Stephanie remains painfully slow on the uptake, and her decision to keep her future visions to herself because Jim doesn't need the extra stress really doesn't make much sense. I also can't think of a good reason why Dr. King isn't the prime suspect for the person who would tip off the government about the Powells, and yet he's only mentioned once in the entire episode. Speaking of missing the obvious, Daphne really shouldn't be that surprised that Chris completely forgets his time with her - after all, that's what happened to her when Joshua wiped her mind.
And to be sure, there's nothing terribly original about this episode's plot - hell, we've seen more or less the same sort of thing on Heroes, and that is never a comparison superhero shows want to court. The dirty cop story teeters dangerously on the brink of incoherency, and there has to be a better way to kill off George than assassinate him in front of a crowd of dozens of cops.
So yes, if you want to pull this episode apart, you certainly can. Like every other No Ordinary Family episode, it's a mess of logical holes and clumsy plotting. But here's the crucial difference - I don't particularly want to pull it apart, because the hour of television I just watched was more than good enough on its own terms.
I know that some of you have criticized how seriously I take the show, arguing that it's churlish to point out the show's logical problems when really it should be judged more on whether it's enjoyable or not. Part of the reason I can't buy into that argument is that, most of the time, I find that No Ordinary Family's plot contrivances and clumsy characterization far outstrips whatever light entertainment value the show has to offer. But for this week, the show was easily entertaining enough to paper over its faults.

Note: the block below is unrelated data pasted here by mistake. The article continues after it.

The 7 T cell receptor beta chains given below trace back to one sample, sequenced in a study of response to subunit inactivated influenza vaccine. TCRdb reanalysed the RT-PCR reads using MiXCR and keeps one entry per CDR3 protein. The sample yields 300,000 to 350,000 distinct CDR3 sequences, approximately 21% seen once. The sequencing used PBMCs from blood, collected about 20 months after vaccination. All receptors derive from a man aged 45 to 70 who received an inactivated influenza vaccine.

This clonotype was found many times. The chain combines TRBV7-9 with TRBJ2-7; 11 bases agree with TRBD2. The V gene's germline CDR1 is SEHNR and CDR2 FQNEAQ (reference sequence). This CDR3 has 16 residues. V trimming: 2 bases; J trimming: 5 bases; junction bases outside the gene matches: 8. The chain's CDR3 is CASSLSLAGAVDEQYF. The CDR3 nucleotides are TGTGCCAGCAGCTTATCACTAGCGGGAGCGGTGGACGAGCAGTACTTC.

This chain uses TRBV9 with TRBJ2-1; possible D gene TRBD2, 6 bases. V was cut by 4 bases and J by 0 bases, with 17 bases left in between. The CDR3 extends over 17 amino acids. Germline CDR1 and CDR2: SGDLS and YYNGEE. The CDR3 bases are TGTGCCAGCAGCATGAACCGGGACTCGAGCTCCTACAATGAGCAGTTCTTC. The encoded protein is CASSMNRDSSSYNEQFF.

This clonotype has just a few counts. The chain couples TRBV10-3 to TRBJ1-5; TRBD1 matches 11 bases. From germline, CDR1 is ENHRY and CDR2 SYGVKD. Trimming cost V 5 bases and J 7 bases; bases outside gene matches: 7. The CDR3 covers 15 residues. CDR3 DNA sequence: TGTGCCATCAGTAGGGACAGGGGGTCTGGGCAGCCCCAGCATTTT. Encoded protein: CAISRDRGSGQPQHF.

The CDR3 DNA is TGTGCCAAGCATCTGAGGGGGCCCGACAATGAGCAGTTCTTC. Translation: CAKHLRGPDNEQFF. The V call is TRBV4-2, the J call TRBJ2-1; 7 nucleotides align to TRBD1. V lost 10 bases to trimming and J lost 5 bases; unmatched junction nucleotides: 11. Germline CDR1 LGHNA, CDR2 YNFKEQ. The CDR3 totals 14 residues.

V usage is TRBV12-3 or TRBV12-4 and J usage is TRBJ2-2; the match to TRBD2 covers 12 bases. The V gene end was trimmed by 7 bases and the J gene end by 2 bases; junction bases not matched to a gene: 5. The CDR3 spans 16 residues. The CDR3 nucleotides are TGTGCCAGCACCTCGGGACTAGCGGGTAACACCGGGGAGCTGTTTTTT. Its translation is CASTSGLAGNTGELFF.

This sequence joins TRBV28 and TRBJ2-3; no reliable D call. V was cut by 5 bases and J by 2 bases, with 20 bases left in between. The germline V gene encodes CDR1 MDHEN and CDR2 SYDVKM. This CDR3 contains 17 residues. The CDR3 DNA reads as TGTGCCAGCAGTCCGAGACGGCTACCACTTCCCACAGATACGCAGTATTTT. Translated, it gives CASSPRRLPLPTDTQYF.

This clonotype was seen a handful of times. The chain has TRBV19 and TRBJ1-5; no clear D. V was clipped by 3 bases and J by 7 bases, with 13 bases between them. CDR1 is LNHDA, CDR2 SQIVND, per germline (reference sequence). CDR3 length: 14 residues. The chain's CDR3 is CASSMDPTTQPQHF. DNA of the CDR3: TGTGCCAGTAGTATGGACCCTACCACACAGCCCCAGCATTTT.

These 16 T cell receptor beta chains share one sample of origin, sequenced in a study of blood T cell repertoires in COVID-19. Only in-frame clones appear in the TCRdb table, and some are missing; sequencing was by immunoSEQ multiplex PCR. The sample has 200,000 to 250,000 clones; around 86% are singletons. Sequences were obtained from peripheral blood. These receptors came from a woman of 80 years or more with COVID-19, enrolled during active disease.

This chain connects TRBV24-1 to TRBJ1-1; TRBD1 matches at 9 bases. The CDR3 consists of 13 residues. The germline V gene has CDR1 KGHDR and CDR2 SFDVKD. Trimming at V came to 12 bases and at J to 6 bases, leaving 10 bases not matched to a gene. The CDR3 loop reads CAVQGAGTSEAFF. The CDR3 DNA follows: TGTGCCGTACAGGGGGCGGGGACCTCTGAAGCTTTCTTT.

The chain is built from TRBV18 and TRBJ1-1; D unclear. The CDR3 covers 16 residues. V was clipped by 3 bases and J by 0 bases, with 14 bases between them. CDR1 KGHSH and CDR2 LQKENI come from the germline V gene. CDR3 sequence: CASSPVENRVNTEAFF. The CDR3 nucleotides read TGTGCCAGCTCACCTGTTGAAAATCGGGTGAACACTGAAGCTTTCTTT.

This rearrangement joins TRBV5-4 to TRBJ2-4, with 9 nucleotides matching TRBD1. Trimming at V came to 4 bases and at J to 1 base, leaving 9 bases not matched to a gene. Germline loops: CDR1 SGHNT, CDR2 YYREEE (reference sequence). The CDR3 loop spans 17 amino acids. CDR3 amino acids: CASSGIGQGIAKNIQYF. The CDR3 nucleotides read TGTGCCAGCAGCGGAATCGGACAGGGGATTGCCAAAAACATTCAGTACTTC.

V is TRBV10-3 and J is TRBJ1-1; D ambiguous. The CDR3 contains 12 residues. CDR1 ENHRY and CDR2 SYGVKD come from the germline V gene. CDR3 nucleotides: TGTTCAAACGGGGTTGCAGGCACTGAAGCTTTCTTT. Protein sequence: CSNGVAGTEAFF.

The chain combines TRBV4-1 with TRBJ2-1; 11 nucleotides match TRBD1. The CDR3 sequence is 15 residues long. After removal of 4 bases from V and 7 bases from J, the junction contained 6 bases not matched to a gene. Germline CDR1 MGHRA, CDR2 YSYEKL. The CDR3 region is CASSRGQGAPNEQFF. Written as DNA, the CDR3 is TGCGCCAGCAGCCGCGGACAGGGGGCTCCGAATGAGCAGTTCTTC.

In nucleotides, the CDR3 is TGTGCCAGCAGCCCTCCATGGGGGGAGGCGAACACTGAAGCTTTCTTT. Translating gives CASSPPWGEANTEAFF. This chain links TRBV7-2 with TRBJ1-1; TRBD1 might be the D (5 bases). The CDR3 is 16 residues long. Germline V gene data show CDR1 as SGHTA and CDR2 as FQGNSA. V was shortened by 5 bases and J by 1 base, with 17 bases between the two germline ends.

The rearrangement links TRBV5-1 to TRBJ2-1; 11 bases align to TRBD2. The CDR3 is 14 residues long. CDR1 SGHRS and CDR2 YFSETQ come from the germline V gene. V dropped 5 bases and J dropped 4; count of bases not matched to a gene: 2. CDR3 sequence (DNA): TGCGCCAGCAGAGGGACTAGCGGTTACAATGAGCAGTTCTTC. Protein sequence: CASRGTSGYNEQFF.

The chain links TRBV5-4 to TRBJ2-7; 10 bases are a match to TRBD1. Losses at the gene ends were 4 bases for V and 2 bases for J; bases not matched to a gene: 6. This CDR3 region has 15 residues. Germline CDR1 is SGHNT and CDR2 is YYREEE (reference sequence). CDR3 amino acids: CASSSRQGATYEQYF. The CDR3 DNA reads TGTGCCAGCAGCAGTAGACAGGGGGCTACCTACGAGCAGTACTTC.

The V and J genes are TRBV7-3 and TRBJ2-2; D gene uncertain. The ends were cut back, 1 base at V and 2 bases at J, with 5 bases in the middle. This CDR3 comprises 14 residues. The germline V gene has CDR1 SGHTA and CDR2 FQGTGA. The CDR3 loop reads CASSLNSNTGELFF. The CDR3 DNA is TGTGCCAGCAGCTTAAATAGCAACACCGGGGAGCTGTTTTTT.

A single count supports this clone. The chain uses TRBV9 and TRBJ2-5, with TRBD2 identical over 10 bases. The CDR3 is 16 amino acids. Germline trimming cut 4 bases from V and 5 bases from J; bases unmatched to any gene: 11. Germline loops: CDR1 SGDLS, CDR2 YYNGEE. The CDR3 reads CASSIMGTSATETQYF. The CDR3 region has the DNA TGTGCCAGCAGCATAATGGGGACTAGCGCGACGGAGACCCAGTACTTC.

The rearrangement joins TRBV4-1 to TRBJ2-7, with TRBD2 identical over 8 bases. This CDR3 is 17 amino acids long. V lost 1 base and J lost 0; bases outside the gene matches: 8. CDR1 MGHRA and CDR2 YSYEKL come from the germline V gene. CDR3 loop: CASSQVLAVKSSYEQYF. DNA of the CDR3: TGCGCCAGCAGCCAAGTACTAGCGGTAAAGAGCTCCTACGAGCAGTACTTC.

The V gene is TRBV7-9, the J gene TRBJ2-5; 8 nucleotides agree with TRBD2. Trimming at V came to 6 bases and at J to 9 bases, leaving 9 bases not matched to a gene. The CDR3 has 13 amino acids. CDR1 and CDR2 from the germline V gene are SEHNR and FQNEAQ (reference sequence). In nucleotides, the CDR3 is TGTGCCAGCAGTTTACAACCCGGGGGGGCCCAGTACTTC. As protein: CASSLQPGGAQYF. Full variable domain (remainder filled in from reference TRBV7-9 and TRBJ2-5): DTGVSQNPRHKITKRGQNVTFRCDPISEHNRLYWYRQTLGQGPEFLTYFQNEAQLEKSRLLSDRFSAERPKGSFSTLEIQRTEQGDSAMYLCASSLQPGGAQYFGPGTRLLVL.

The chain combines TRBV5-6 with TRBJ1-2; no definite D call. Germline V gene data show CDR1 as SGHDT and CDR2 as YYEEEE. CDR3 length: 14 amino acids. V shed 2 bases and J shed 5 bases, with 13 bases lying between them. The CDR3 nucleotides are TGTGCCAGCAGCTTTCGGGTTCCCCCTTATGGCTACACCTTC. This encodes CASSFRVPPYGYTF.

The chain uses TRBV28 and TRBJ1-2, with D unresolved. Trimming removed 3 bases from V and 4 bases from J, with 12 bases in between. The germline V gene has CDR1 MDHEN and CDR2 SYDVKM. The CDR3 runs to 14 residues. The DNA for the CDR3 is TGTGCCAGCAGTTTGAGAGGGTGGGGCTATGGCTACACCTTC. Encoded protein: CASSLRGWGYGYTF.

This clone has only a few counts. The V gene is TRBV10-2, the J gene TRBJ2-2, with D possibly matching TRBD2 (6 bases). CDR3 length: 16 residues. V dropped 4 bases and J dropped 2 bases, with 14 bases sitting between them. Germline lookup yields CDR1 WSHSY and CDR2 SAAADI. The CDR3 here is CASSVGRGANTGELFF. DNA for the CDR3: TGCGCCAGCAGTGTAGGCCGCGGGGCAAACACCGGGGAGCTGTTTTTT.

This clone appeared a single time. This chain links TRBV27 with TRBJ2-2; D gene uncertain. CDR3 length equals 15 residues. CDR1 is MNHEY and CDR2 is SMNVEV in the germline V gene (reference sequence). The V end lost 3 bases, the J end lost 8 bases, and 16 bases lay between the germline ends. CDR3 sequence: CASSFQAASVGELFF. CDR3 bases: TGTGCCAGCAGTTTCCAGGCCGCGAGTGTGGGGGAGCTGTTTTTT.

That may sound like a very weak defense of the show, and I suppose it is. But that's the thing - this show has hovered so relentlessly around mediocrity that it's difficult to differentiate between the good and bad episodes. This is not a classic hour of television, and it doesn't even belong in the same conversation as actual examples of superior science fiction television that's on at the moment like Fringe or Doctor Who. That should be a given.
And yet...if I could believe this show was capable of putting together a whole season of episodes as good as "No Ordinary Future", then I'd be legitimately sorry to see it go. By now, that seems a moot point - as I noted last time, the show is as good as cancelled, and there doesn't seem much point in imagining a decent episode aired on TV's worst night is going to do anything to change that.
Still, it's nice to see the show go out with a touch of dignity, with a reminder of what it was capable of when everything (or, at least, enough things) fell together just right. Here's hoping the finale can do as good a job as this episode, and I might actually be able to look back on No Ordinary Family with a touch of fondness.